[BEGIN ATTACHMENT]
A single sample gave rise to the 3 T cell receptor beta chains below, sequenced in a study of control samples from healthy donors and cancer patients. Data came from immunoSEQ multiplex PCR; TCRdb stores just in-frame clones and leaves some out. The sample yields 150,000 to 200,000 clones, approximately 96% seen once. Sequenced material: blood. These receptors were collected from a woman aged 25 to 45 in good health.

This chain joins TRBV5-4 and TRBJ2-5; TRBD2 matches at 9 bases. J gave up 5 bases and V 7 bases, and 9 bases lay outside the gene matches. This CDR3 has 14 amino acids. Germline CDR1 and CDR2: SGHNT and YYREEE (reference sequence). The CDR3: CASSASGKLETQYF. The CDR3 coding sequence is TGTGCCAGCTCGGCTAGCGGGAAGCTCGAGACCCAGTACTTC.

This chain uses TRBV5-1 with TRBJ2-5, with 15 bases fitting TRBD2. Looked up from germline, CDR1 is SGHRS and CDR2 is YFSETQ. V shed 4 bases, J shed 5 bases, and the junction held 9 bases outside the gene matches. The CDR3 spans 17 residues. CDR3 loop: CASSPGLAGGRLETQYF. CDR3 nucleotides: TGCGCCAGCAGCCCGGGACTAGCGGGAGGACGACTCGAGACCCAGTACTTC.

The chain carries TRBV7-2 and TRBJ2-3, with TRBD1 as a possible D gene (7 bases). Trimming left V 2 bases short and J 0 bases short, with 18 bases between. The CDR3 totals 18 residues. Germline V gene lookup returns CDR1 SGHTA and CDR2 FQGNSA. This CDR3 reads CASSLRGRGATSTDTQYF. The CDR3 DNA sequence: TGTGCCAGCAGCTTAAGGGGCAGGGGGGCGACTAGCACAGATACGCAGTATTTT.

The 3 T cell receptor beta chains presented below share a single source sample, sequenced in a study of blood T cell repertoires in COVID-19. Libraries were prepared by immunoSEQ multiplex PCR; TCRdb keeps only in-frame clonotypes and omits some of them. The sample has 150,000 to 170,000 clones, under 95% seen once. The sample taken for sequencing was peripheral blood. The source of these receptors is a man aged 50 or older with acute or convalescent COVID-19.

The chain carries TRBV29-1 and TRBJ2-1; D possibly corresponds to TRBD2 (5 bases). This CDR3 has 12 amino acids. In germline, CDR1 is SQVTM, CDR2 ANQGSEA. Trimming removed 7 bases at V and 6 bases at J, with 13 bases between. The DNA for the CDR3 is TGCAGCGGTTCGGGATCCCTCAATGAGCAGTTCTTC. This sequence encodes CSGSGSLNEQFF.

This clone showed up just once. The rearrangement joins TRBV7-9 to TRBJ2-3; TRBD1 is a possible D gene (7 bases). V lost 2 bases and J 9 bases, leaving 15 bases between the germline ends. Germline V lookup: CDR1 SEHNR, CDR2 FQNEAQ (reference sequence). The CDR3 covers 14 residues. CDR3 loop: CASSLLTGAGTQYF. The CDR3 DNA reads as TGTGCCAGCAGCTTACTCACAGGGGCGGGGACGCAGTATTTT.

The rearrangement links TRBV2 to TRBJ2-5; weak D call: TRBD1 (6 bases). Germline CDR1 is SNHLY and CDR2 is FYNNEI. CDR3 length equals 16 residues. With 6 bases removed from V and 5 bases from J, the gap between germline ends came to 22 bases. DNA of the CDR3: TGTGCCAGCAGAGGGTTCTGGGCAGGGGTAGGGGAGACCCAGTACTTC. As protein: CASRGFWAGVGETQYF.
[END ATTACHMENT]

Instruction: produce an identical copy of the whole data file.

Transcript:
A single sample gave rise to the 3 T cell receptor beta chains below, sequenced in a study of control samples from healthy donors and cancer patients. Data came from immunoSEQ multiplex PCR; TCRdb stores just in-frame clones and leaves some out. The sample yields 150,000 to 200,000 clones, approximately 96% seen once. Sequenced material: blood. These receptors were collected from a woman aged 25 to 45 in good health.

This chain joins TRBV5-4 and TRBJ2-5; TRBD2 matches at 9 bases. J gave up 5 bases and V 7 bases, and 9 bases lay outside the gene matches. This CDR3 has 14 amino acids. Germline CDR1 and CDR2: SGHNT and YYREEE (reference sequence). The CDR3: CASSASGKLETQYF. The CDR3 coding sequence is TGTGCCAGCTCGGCTAGCGGGAAGCTCGAGACCCAGTACTTC.

This chain uses TRBV5-1 with TRBJ2-5, with 15 bases fitting TRBD2. Looked up from germline, CDR1 is SGHRS and CDR2 is YFSETQ. V shed 4 bases, J shed 5 bases, and the junction held 9 bases outside the gene matches. The CDR3 spans 17 residues. CDR3 loop: CASSPGLAGGRLETQYF. CDR3 nucleotides: TGCGCCAGCAGCCCGGGACTAGCGGGAGGACGACTCGAGACCCAGTACTTC.

The chain carries TRBV7-2 and TRBJ2-3, with TRBD1 as a possible D gene (7 bases). Trimming left V 2 bases short and J 0 bases short, with 18 bases between. The CDR3 totals 18 residues. Germline V gene lookup returns CDR1 SGHTA and CDR2 FQGNSA. This CDR3 reads CASSLRGRGATSTDTQYF. The CDR3 DNA sequence: TGTGCCAGCAGCTTAAGGGGCAGGGGGGCGACTAGCACAGATACGCAGTATTTT.

The 3 T cell receptor beta chains presented below share a single source sample, sequenced in a study of blood T cell repertoires in COVID-19. Libraries were prepared by immunoSEQ multiplex PCR; TCRdb keeps only in-frame clonotypes and omits some of them. The sample has 150,000 to 170,000 clones, under 95% seen once. The sample taken for sequencing was peripheral blood. The source of these receptors is a man aged 50 or older with acute or convalescent COVID-19.

The chain carries TRBV29-1 and TRBJ2-1; D possibly corresponds to TRBD2 (5 bases). This CDR3 has 12 amino acids. In germline, CDR1 is SQVTM, CDR2 ANQGSEA. Trimming removed 7 bases at V and 6 bases at J, with 13 bases between. The DNA for the CDR3 is TGCAGCGGTTCGGGATCCCTCAATGAGCAGTTCTTC. This sequence encodes CSGSGSLNEQFF.

This clone showed up just once. The rearrangement joins TRBV7-9 to TRBJ2-3; TRBD1 is a possible D gene (7 bases). V lost 2 bases and J 9 bases, leaving 15 bases between the germline ends. Germline V lookup: CDR1 SEHNR, CDR2 FQNEAQ (reference sequence). The CDR3 covers 14 residues. CDR3 loop: CASSLLTGAGTQYF. The CDR3 DNA reads as TGTGCCAGCAGCTTACTCACAGGGGCGGGGACGCAGTATTTT.

The rearrangement links TRBV2 to TRBJ2-5; weak D call: TRBD1 (6 bases). Germline CDR1 is SNHLY and CDR2 is FYNNEI. CDR3 length equals 16 residues. With 6 bases removed from V and 5 bases from J, the gap between germline ends came to 22 bases. DNA of the CDR3: TGTGCCAGCAGAGGGTTCTGGGCAGGGGTAGGGGAGACCCAGTACTTC. As protein: CASRGFWAGVGETQYF.